Page:Folk-lore - A Quarterly Review. Volume 22, 1911.djvu/65

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Buskongo Mythology. 47

told several times to me, and there were always some slight variations, omissions, or additions. But one sentence was never altered, was never forgotten, and was always told to me with an expression that clearly showed that special im- portance was attached to it. This was in connection with the incident when Woto meets the pygmies in the forest. They are always made to say, and that in the very same words, — " What a man ! No men, howsoever strong they may be, may try to seize him. Women alone shall hold him captive." There may be nothing remarkable in this ; but, when it is repeated over and over again, and every informant uses the same terms, and all refuse to enter into explanations, it becomes as bad as a nightmare.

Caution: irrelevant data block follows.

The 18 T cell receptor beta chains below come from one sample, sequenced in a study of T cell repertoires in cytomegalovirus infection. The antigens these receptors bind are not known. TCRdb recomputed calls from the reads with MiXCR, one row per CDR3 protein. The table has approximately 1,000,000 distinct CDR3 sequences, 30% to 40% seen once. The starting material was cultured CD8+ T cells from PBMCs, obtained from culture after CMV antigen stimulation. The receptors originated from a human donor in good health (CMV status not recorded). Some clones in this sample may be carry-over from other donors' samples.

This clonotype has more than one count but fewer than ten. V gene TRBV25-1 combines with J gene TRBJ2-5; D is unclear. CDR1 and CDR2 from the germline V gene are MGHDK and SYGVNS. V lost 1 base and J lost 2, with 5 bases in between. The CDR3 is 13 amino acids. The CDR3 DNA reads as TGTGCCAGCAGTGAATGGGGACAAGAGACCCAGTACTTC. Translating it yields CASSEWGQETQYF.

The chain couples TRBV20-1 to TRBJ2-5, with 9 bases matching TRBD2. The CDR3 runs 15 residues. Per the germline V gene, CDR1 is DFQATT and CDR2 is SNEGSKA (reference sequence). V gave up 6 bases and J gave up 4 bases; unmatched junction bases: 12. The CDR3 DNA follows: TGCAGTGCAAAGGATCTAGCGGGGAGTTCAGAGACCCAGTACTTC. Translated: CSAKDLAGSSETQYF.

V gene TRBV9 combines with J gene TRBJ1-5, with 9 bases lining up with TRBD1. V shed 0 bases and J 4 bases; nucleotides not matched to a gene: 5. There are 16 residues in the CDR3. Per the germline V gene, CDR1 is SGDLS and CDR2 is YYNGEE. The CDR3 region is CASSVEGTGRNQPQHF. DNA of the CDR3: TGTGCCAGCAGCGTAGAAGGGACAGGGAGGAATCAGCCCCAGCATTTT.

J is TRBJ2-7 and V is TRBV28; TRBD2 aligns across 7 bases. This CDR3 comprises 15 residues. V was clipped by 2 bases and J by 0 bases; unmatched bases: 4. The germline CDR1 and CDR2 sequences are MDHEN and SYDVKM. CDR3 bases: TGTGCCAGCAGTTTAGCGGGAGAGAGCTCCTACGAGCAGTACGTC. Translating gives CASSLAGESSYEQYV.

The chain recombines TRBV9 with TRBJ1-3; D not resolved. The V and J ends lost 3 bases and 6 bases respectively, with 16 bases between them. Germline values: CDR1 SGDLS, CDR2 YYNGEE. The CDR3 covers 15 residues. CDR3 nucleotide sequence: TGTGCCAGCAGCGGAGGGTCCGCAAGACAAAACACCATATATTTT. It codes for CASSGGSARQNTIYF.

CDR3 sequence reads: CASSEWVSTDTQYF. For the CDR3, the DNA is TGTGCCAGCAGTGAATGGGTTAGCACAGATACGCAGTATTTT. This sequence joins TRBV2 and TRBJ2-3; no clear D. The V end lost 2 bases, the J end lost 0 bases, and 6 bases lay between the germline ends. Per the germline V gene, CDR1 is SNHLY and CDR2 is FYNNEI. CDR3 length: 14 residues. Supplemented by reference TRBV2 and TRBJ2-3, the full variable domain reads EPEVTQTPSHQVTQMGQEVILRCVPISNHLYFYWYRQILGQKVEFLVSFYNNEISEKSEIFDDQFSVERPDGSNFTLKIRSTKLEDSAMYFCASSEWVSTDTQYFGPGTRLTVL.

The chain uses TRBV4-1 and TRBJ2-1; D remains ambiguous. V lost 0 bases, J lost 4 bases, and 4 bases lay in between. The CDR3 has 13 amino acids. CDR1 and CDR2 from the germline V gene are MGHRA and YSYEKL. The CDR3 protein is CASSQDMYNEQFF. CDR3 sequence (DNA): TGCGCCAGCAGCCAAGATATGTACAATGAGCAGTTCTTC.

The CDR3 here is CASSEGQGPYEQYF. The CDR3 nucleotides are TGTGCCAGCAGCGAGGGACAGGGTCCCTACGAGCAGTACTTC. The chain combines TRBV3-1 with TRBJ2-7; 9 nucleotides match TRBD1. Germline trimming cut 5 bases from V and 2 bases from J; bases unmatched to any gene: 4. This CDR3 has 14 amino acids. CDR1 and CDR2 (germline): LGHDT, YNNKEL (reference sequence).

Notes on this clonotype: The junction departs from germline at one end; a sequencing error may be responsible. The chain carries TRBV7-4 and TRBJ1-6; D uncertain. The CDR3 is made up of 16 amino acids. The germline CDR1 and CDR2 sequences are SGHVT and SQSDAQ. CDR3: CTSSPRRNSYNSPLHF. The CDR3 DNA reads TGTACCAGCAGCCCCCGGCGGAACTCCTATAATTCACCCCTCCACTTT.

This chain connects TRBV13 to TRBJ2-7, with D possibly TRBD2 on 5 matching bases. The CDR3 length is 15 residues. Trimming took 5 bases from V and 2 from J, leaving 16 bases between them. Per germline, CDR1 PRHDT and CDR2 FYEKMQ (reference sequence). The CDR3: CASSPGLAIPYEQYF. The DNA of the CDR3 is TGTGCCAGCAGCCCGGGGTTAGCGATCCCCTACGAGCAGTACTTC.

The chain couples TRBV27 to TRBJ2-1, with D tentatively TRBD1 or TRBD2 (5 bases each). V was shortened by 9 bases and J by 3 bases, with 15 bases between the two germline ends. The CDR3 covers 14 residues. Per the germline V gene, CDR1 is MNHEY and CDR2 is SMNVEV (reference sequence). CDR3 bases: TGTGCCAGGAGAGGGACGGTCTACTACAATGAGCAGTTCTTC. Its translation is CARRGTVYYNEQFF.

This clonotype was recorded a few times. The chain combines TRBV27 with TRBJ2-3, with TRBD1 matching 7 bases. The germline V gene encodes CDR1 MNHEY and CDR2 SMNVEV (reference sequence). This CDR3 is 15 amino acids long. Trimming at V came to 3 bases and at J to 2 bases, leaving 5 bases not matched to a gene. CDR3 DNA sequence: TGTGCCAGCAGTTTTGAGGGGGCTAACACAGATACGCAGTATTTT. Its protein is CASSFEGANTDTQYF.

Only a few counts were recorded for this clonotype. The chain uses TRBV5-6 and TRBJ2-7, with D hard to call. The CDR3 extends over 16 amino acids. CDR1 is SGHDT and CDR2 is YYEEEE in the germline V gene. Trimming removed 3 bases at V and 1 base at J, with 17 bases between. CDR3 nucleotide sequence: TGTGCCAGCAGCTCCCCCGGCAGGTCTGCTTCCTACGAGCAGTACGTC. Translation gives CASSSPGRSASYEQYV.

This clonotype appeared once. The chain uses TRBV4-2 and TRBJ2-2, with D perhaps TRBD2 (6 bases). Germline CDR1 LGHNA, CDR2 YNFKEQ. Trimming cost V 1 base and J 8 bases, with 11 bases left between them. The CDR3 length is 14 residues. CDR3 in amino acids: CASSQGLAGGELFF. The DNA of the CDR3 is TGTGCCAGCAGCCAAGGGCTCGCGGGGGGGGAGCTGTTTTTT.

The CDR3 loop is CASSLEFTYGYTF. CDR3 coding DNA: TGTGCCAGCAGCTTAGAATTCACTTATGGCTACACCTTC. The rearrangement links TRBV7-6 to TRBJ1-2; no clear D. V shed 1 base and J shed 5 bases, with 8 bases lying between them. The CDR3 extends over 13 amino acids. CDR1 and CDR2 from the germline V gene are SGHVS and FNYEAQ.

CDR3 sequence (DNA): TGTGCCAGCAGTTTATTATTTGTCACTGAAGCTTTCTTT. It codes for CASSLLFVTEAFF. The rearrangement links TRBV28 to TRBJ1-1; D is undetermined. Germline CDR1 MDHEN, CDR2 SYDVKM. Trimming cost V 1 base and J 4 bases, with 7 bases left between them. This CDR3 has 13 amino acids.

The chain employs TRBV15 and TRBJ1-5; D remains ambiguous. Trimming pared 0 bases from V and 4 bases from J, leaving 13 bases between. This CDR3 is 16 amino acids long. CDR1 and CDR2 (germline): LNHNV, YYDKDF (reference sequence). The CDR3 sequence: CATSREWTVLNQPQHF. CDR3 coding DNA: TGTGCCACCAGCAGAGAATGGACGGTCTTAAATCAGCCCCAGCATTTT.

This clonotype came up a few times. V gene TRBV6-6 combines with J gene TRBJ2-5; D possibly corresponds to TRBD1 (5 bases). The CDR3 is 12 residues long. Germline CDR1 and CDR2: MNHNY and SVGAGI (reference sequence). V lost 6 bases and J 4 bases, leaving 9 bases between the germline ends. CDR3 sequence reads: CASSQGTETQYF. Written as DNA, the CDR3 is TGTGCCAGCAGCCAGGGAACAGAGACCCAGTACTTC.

These Bushongo stories are only a small part of the legends preserved by them, and they have furthermore a remarkable treasure of interesting proverbs.

E. TORDAY.